Prognostic values of the mRNA expression of natural killer receptor ligands and their association with clinicopathological features in breast cancer patients
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Ali Abouelghar1, Reem Hasnah2, Ghina Taouk3, Mohamad Saad4 and Manale Karam5
1Cancer Research Center, Qatar Biomedical Research Institute, Hamad Bin Khalifa University, Qatar Foundation, Doha, Qatar
2Department of Biological Sciences, Carnegie Mellon University in Qatar, Doha, Qatar
3Cancer Research Center, Qatar Biomedical Research Institute, Hamad Bin Khalifa University, Qatar Foundation, Doha, Qatar
4Qatar Computing Research Institute, Hamad Bin Khalifa University, Doha, Qatar
5Cancer Research Center, Qatar Biomedical Research Institute, Hamad Bin Khalifa University, Qatar Foundation, Doha, Qatar
Manale Karam, email: [email protected]
Keywords: natural killer cells; breast cancer; NK receptor ligands; Kaplan-Meier plotter; prognosis
Received: February 12, 2018 Accepted: May 14, 2018 Published: June 05, 2018
Background: Natural killer (NK) cells are lymphocytes of the innate immune system that have potent cytotoxic activity against tumor cells. NK cell recognition and activity towards cancer cells are regulated by an integrated interplay between numerous inhibitory and activating receptors acting in concert to eliminate tumor cells expressing cognate ligands. Despite strong evidence supporting the role of NK cells in breast cancer (BC) control, BC still develops and progresses to form large tumors and metastases. A major mechanism of BC escape from NK immunity is the alteration of the expression of NK receptor ligands. The aim of this study was to determine whether NK receptor ligands’ mRNA expression might influence prognosis in BC patients and whether these effects differ by molecular subtypes and clinicopathological features.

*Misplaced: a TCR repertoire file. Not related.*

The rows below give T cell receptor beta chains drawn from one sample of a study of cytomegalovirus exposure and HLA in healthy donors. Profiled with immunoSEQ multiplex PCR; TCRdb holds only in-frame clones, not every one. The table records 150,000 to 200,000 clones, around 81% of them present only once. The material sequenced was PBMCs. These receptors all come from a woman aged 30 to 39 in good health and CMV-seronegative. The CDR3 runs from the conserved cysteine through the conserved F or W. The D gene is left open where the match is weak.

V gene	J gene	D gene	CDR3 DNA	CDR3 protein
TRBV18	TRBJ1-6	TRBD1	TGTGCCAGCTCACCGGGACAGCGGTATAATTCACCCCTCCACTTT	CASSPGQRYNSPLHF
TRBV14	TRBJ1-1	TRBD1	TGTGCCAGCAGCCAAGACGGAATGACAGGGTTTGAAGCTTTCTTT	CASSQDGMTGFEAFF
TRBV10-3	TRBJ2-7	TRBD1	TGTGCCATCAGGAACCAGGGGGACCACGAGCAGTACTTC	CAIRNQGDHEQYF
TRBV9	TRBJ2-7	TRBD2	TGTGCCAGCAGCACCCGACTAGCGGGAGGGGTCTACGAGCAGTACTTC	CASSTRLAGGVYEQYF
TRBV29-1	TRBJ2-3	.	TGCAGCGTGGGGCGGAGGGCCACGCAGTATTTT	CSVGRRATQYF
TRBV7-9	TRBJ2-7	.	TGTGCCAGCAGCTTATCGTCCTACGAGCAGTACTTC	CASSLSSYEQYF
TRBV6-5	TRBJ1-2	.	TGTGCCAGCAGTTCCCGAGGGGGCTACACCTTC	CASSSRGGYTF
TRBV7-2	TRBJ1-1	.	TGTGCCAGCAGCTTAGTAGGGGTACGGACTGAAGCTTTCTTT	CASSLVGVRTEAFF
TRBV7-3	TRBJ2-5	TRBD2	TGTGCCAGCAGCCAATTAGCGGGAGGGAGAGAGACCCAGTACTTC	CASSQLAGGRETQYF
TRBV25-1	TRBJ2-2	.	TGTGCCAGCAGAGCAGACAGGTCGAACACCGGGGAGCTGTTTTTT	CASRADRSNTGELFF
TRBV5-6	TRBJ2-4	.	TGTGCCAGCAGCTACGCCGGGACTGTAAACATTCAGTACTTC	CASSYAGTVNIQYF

Methods: We used the KM plotter platform to analyze the correlation between mRNA expression of 32 NK receptor ligands and relapse-free survival (RFS) and overall survival (OS) in 3951 and 1402 BC patients, respectively. The association with tumor subtypes and clinicopathological features was determined. BC samples were split into high and low expression groups according to the best cutoff value and the two patient cohorts were compared by Kaplan–Meier survival plots. The hazard ratios with 95% confidence intervals and log rank P values were calculated and FDR-adjusted for multiple testing correction. The data was considered to be statistically significant when FDR-adjusted P value < 0.05.
Results: High mRNA expression of around 80% of ligands for NK activating and inhibitory receptors associated with better RFS, which correlated with longer OS for only about half of the NK-activating ligands but for most NK-inhibitory ligands. Also, five NK-activating ligands correlated with worse prognosis. These prognostic values were differentially associated with the BC clinical criteria. In addition, the favorable prognostic influence of NK-activating ligands’ upregulation, as a whole, was mainly significantly associated with HER2-positive and basal-like subtypes, lymph node positive phenotype, and high-grade tumors.
Conclusions: NK receptor ligands appear to play an important role in defining BC patient prognosis. Identification of a group of patients with worse prognosis expressing high levels of NK-activating ligands and low levels of NK-inhibitory ligands makes them ideal potential candidates for NK-based immunotherapy to eliminate residual tumor cells, prevent relapse and improve patient survival.
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